Early Church Fathers – On the Filioque
The Western Church commonly uses a version of the Nicene Creed which has the Latin word filioque (“and the Son”) added after the declaration that the Holy Spirit proceeds from the Father. Scripture reveals that the Spirit proceeds from the Father and the Son. The external relationships of the persons of the Trinity mirror their internal relationships. Just as the Father externally sent the Son into the world in time, the Son internally proceeds from the Father in the Trinity. Just as the Spirit is externally sent into the world by the Son as well as the Father (John 15:26, Acts 2:33), he internally proceeds from both Father and Son in the Trinity. This is why the Spirit is referred to as the Spirit of the Son (Gal. 4:6) and not just the Spirit of the Father (Matt. 10:20).
The quotations below show that the early Church Fathers, both Latin and Greek, recognized the same thing, saying that the Spirit proceeds “from the Father and the Son” or “from the Father through the Son.”
I believe the Spirit to proceed from no other source than from the Father through the Son (Against Praxeas 4:1 [AD 218]).
We believe, however, that there are three persons: the Father and the Son and the Holy Spirit; and we believe none to be unbegotten except the Father. We admit, as more pious and true, that all things were produced through the Word, and that the Holy Spirit is the most excellent and the first in order of all that was produced by the Father through Christ (Commentaries on John 2:6 [AD 229]).
Maximus the Confessor
By nature the Holy Spirit in his being takes substantially his origin from the Father through the Son who is begotten [Questions to Thalassium 63 (AD 254)].
St. Gregory Thaumaturgus (the Wonderworker)
And there is one Holy Spirit, having his subsistence from God, and being made manifest by the Son; perfect image of the perfect; life, the cause of the living; holy fount; sanctity, the supplier of sanctification; in whom is manifested God the Father, who is above all and in all, and God the Son who is through all. Perfect Trinity, in glory and eternity and sovereignty neither divided nor estranged (Confession of Faith [AD 265]).
St. Hilary of Poitiers
Concerning the Holy Spirit . . . there is no need to speak, because we are bound to confess him, proceeding, as he does, from Father and Son (The Trinity 2:29 [AD 357]).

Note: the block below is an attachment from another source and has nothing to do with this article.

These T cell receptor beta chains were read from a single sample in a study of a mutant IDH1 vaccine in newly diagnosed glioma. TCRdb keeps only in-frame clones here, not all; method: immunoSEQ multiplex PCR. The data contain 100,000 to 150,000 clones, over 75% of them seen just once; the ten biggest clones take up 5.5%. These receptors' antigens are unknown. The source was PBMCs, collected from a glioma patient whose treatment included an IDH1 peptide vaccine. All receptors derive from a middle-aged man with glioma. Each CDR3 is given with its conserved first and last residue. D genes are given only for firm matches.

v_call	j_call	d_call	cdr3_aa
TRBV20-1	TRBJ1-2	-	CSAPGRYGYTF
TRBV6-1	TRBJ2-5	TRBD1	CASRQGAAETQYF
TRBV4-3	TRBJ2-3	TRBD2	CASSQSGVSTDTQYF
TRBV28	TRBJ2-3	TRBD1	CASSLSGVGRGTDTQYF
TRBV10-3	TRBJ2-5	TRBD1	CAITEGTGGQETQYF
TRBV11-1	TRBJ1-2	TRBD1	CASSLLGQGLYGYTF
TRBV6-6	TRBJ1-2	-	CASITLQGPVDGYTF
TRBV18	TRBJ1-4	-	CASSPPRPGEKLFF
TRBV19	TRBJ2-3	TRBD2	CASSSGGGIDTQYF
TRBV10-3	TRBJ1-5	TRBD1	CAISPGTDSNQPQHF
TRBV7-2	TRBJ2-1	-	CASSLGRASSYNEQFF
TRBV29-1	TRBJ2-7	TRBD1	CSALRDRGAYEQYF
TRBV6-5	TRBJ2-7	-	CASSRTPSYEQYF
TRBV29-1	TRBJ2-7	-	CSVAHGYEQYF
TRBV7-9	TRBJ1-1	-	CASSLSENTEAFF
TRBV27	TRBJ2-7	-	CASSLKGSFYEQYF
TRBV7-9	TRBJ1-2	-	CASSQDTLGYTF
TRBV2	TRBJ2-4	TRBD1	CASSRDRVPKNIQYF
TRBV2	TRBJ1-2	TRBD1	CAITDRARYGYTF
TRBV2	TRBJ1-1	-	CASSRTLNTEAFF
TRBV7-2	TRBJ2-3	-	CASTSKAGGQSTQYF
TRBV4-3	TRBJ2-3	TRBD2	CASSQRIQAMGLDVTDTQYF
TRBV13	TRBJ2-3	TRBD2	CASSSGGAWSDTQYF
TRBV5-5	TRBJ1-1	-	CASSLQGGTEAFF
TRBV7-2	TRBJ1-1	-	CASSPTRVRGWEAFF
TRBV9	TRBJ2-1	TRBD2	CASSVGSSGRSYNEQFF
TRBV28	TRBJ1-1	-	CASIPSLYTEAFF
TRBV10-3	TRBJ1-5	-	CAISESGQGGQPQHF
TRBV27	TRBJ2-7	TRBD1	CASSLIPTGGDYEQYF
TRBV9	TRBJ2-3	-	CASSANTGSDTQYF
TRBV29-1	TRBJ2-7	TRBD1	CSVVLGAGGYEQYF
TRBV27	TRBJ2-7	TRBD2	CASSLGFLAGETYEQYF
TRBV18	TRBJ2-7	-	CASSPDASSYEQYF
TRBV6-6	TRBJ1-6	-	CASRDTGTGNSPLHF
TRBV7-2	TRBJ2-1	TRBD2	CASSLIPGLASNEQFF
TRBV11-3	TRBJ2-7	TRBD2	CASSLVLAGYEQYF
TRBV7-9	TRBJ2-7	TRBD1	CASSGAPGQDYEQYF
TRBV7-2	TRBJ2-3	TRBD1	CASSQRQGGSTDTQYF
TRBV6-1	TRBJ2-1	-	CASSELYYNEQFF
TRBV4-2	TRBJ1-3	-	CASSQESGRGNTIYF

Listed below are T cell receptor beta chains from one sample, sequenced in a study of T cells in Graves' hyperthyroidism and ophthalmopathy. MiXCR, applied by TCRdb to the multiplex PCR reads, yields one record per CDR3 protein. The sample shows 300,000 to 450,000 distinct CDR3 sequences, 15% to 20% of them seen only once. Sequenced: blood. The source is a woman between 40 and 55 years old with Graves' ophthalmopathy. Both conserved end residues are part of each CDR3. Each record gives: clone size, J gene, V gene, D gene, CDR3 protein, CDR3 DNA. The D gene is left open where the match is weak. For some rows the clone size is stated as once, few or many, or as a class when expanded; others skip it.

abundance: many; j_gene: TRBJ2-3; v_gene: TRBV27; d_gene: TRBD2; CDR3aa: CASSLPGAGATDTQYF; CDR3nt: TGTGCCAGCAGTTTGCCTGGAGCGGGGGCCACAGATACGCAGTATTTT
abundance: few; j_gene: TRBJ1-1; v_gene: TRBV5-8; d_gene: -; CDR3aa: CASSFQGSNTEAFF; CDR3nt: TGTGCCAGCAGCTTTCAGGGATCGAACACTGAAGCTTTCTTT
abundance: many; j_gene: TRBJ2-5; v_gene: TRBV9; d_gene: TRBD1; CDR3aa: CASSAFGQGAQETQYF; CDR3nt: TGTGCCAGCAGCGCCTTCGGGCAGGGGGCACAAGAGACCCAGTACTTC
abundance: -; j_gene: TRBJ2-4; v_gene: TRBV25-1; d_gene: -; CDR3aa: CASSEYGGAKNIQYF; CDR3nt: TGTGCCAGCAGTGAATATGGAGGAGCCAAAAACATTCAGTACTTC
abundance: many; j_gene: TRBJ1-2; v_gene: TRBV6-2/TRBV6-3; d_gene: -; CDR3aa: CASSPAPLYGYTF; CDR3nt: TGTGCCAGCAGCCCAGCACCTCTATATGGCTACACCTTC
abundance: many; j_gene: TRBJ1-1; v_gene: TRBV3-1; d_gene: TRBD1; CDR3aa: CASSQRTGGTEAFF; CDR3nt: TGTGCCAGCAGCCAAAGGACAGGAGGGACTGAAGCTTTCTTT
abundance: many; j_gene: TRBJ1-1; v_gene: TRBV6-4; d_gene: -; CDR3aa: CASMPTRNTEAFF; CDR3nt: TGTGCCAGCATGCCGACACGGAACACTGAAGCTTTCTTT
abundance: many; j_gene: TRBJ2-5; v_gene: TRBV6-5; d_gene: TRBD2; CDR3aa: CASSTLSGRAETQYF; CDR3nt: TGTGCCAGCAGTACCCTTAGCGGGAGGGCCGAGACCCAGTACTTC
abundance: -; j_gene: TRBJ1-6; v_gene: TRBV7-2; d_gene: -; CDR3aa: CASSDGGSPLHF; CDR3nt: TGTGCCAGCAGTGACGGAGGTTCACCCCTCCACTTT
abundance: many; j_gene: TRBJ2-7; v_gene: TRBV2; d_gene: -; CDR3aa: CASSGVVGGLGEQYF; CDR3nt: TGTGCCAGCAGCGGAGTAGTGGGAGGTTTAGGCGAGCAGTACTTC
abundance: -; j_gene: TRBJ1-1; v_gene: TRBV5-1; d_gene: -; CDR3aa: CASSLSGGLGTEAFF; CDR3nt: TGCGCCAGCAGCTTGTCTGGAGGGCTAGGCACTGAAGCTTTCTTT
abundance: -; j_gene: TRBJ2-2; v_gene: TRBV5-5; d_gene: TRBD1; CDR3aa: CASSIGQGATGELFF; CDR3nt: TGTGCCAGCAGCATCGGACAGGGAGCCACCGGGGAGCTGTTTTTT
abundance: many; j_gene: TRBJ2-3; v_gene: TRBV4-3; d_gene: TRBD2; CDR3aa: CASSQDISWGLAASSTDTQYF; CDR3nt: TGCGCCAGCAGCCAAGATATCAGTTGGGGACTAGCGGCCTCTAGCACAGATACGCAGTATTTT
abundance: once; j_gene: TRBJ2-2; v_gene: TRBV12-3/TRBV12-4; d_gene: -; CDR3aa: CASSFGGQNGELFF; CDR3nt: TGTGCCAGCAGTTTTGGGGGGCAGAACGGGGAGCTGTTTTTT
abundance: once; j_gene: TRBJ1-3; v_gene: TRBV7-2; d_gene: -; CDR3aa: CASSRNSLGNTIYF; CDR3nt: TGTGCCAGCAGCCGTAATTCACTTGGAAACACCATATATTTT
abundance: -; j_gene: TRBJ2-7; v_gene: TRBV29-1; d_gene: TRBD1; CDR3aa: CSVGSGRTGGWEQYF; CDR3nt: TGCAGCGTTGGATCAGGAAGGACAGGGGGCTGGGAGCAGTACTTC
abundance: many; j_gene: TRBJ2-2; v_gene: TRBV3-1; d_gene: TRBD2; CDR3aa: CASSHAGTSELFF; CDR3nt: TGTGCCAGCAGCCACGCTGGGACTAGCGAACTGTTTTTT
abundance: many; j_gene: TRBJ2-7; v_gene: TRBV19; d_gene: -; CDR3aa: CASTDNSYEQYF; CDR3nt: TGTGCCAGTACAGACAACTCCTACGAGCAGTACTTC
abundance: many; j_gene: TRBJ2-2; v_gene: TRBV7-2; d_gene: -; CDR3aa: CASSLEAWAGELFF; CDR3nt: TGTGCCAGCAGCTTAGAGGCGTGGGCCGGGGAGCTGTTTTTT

But I cannot describe him, whose pleas for me I cannot describe. As in revelation that your only-begotten was born of you before times eternal, when we cease to struggle with ambiguities of language and difficulties of thought, the one certainty of his birth remains; so I hold fast in my consciousness the truth that your Holy Spirit is from you and through him, although I cannot in my intellect comprehend it (The Trinity 12:56 [AD 357]).
Didymus the Blind
As we have understood discussions . . . about the incorporeal natures, so too it is now to be recognized that the Holy Spirit receives from the Son that which he was of his own nature. . . . So too the Son is said to receive from the Father the very things by which he subsists. For neither has the Son anything else except those things given him by the Father, nor has the Holy Spirit any other substance than that given him by the Son (The Holy Spirit 37 [AD 362]).
St. Epiphanius of Salamis
The Father always existed and the Son always existed, and the Spirit breathes from the Father and the Son (Man Well-Anchored 75 [AD 374]).
St. Basil of Caesarea
One, moreover, is the Holy Spirit, and we speak of Him singly, conjoined as he is to the one Father through the one Son, and through himself completing the adorable and blessed Trinity (The Holy Spirit 18:45 [AD 375]).
Thus the way of the knowledge of God lies from one Spirit through the one Son to the one Father, and conversely to the natural goodness and the inherent and the royal dignity extend from the Father through the only-begotten to the Spirit. Thus there is acknowledgment of the hypostases, and the true dogma of the monarchy is not lost (The Holy Spirit 18:47 [AD 375]).
St. Ambrose of Milan
Just as the Father is the fount of life, so too, there are many who have stated that the Son is designated as the fount of life. It is said, for example that with you, Almighty God, your Son is the fount of life, that is, the fount of the Holy Spirit. For the Spirit is life, just as the Lord says: ‘The words which I have spoken to you are Spirit and life’ [John 6:63]" (The Holy Spirit 1:15:152 [AD 381]).
The Holy Spirit, when he proceeds from the Father and the Son, does not separate himself from the Father and does not separate himself from the Son (The Holy Spirit 1:2:120 [AD 381]).
St. Gregory of Nyssa
For there, with the Father, unoriginated, ungenerated, always Father, the idea of the Son as coming from him yet side by side with him is inseparable join; and through the Son and yet with him, before any vague and unsubstantial conception comes in between, the Holy Spirit is found at once in closest union (Against Eunomius 1 [AD 382]).
From these quotes, we can see that the Catholic formulation of the Creed is completely orthodox.